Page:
L-R: (front) Laurel G. Bellows, president of the ABA; Julie C. Suk, Benjamin N. Cardozo School of Law, Yeshiva University and Visiting Professor, Harvard Law School; Rogers Smith, Christopher H. Browne distinguished professor of Political Science, University of Pennsylvania and Patricia Lee Refo, National Law Day chairwoman (back) Kim Askew, chairwoman of the Standing Committee on Public Education; John Milewski, managing editor and host of the Woodrow Wilson International Center for Scholars radio and television program Dialogue; Jo Freeman, scholar, writer and attorney; David E. Kyvig, distinguished research professor emeritus, Northern Illinois University
Distinguished scholars joined American Bar Association leaders on Law Day 2013 to discuss gender equality in America, and ABA President Laurel G. Bellows framed the conversation by underscoring that the goal has not been achieved.
“We have yet to fully realize equality for all,” she said at the Leon Jaworski Public Program in Washington, D.C. “Much progress has been made, but much remains to be done. Women and minorities are grossly underrepresented in positions of real power, influence and leadership.”
ABA President Laurel G. Bellows said it is time for a social gender equality movement.
Bellows highlighted historical events that led to human and civil rights achievements, but she challenged the audience and panelists not to grow complacent.
“Women are paid on average less than men for comparable work,” Bellows added. “Although slavery is thought to be a thing of the past, human trafficking — modern slavery — exists around the globe and even within the borders of our country.”
John Milewski, managing editor and host of the Woodrow Wilson International Center for Scholars radio and television program Dialogue at the Wilson Center, served as moderator for the discussion. He read from a book written by Mary Frances Berry, Why ERA Failed: Politics, Women’s Rights, and the Amending Process of the Constitution, and asked the panel to assess progress on the issue of gender equity given that the Equal Rights Amendment never became reality.
“I think that we have achieved in this country about 95 percent of what the amendment would have achieved had it been ratified in the 1970s,” said Jo Freeman, a scholar, writer and attorney. “We’ve achieved that largely because of pressure by the women’s movement, secondly because society has changed significantly to make the idea of equality between the sexes a reasonable idea and thirdly because I believe our judiciary has addressed these issues with less of a bias. It doesn’t mean there aren’t problems left — there are.”
David E. Kyvig, a distinguished research professor emeritus at Northern Illinois University, disagreed.
“The Constitution has a unique place in our national psyche. It is the fundamental document of our political and governmental organization. The sixth section of the Constitution defines it as the supreme law of the land, and certainly there are many things it doesn’t cover, but when an effort is made to amend the Constitution and that fails, we are left with the residue of that failure and that, it seems to me, speaks volumes to the fact that we have not yet fully embraced female equality.”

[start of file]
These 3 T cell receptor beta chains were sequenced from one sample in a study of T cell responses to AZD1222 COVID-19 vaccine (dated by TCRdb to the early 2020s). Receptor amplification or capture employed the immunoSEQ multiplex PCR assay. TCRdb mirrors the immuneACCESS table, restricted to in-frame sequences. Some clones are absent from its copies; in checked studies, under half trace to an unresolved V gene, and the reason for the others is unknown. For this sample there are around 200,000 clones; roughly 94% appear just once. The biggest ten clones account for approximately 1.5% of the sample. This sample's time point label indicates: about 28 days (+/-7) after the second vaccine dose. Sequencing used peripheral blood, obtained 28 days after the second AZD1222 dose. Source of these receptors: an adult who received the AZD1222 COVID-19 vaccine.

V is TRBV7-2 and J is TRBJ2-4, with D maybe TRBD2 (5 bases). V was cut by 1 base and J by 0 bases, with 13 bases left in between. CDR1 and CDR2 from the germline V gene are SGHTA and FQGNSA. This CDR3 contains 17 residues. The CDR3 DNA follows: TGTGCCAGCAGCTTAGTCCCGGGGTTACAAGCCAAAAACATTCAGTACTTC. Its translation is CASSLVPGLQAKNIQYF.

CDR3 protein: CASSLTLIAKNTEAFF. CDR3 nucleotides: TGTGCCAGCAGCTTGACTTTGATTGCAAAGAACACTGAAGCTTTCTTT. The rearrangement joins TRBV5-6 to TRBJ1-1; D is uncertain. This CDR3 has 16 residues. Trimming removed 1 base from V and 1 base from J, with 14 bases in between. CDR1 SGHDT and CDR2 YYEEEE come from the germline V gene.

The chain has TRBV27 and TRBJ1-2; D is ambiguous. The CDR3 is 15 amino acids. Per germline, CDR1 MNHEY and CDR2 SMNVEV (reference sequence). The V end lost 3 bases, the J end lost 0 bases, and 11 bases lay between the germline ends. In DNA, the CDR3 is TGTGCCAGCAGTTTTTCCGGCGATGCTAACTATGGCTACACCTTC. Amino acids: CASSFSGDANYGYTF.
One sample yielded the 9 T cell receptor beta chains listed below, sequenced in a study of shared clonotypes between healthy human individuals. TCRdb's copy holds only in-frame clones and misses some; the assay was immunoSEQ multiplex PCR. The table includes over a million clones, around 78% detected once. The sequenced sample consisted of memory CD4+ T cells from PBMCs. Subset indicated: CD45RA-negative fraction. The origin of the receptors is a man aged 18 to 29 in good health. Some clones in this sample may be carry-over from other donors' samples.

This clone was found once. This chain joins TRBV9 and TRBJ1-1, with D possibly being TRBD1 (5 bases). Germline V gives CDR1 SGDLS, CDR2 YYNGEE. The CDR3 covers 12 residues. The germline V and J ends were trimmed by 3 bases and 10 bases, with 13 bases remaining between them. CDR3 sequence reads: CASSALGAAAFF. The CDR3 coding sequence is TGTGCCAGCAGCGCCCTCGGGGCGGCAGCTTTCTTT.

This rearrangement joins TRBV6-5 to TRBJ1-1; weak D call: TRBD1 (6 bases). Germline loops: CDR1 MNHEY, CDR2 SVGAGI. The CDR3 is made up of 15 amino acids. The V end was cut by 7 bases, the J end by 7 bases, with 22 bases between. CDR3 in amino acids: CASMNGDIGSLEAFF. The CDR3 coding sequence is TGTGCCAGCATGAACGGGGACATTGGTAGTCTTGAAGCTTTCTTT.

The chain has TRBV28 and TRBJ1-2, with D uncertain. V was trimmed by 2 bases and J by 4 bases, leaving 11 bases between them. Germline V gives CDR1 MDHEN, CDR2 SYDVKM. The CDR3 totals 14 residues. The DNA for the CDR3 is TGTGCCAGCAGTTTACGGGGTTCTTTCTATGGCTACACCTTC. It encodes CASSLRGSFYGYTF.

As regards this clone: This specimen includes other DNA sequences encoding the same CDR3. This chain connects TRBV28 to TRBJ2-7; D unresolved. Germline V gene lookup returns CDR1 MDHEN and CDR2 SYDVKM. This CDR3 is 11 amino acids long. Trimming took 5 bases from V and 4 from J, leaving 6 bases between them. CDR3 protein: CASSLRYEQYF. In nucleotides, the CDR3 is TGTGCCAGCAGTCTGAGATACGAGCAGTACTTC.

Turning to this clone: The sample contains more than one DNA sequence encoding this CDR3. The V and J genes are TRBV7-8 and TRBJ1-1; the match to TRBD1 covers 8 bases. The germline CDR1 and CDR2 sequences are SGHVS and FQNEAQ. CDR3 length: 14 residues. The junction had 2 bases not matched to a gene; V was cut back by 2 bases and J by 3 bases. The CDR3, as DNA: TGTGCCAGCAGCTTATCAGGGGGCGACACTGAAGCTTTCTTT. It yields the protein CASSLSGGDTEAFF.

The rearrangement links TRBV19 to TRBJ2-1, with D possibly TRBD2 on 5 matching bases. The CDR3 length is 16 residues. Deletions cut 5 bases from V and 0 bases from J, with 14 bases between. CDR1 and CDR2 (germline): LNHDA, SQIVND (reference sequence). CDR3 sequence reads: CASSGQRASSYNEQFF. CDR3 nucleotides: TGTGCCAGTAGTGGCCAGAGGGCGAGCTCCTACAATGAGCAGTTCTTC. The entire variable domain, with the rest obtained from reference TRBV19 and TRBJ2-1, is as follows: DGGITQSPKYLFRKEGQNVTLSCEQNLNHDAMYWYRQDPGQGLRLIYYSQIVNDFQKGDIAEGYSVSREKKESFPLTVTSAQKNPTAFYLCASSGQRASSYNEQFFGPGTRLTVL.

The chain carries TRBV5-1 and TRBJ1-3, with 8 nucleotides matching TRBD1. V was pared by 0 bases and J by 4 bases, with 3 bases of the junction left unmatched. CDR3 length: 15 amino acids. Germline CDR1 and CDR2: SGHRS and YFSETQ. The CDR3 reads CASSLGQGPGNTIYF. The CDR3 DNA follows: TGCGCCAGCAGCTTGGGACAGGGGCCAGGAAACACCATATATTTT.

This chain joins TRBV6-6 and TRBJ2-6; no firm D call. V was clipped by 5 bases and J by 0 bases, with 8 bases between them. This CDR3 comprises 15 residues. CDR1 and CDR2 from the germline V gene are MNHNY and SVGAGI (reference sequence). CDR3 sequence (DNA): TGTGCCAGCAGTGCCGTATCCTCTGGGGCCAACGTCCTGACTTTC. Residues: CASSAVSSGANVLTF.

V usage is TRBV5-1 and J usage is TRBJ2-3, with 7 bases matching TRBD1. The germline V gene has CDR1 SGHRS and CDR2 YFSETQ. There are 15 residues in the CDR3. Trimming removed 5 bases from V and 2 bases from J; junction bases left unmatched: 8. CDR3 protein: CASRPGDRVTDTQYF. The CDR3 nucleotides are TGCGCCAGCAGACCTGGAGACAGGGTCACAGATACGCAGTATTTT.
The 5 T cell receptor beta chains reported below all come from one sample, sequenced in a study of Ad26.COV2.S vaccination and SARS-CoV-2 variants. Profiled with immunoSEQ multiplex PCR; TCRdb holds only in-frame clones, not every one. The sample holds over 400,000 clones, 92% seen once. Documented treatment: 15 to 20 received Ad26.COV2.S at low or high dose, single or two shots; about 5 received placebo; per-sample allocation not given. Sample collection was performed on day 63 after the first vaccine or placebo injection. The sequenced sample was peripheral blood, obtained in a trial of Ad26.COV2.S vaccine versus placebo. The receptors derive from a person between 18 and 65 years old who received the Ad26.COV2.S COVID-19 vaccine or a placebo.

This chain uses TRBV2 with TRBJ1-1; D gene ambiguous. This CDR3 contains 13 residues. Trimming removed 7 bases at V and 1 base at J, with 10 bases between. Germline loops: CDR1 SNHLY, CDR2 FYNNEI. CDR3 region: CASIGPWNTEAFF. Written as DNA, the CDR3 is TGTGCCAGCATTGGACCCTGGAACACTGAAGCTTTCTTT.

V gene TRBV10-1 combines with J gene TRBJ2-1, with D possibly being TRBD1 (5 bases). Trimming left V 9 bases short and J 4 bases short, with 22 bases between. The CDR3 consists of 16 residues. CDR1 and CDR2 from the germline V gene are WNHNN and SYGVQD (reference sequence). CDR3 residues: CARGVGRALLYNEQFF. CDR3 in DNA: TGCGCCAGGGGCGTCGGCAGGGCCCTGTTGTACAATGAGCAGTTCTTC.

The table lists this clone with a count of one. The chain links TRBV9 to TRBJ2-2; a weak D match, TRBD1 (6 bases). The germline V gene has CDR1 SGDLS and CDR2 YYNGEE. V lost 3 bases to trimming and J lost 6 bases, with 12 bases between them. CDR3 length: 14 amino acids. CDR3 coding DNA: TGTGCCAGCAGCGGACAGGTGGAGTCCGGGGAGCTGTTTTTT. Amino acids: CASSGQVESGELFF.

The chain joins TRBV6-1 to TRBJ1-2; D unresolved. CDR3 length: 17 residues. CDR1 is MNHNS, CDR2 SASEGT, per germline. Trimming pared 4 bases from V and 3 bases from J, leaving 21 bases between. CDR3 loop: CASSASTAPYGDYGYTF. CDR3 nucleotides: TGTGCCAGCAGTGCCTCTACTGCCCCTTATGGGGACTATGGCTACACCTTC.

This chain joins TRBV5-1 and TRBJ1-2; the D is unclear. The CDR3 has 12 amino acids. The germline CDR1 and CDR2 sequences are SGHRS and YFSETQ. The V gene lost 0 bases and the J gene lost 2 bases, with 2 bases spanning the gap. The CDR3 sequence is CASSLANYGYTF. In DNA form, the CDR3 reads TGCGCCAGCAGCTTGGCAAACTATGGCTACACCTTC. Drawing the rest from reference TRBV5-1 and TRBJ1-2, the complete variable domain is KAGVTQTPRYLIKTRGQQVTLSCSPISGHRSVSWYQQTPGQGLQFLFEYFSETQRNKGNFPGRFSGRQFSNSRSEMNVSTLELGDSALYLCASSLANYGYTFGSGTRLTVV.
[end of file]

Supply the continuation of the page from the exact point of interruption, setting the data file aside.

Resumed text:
Patricia Lee Refo, chair of National Law Day, welcomes participants at the Leon Jaworski Public Program held in Washington, D.C.
Rogers Smith, the Christopher H. Browne distinguished professor of political science at the University of Pennsylvania, said institutional policies and practices that “still assign disproportionate responsibility to child care, home care and elder care to women” are the model for hindrances to achieve full constitutional and civic equality.
Julie C. Suk, professor of law at Yeshiva University’s Benjamin N. Cardozo School of Law and visiting professor at Harvard Law School, shared how other countries are confronting issues of equality and what they are doing differently from the United States.
Suk said that parents in Sweden receive paid parental leave and that incentive-based efforts encourage fathers to take paternity leave, although some still do not.
Members of the audience asked about the world’s view of the U. S. given that it has not ratified the Convention on the Elimination of All Forms of Discrimination Against Women, or CEDAW. The international agreement, adopted in 1979 by the United Nations, guarantees basic human rights and equality for women around the world.
Smith said U.S. inaction on CEDAW sends a clear message that our country is not dedicated to equality.
Bellows noted that the ABA is in favor of CEDAW and called on audience members to join in a virtual march to demonstrate that “we believe in equality.”
The “Click Your Heels” campaign to end gender-based wage discrimination is one of many efforts Bellows has initiated as ABA president to draw attention to gender equity challenges.
The ABA Task Force on Human Trafficking focuses its efforts on raising awareness and changing the legal community’s approach to end modern-day slavery. The ABA Gender Equity Task Force and the ABA Commission for Women in the Profession work to address gender equity issues, such as equal pay, in the legal profession and in society.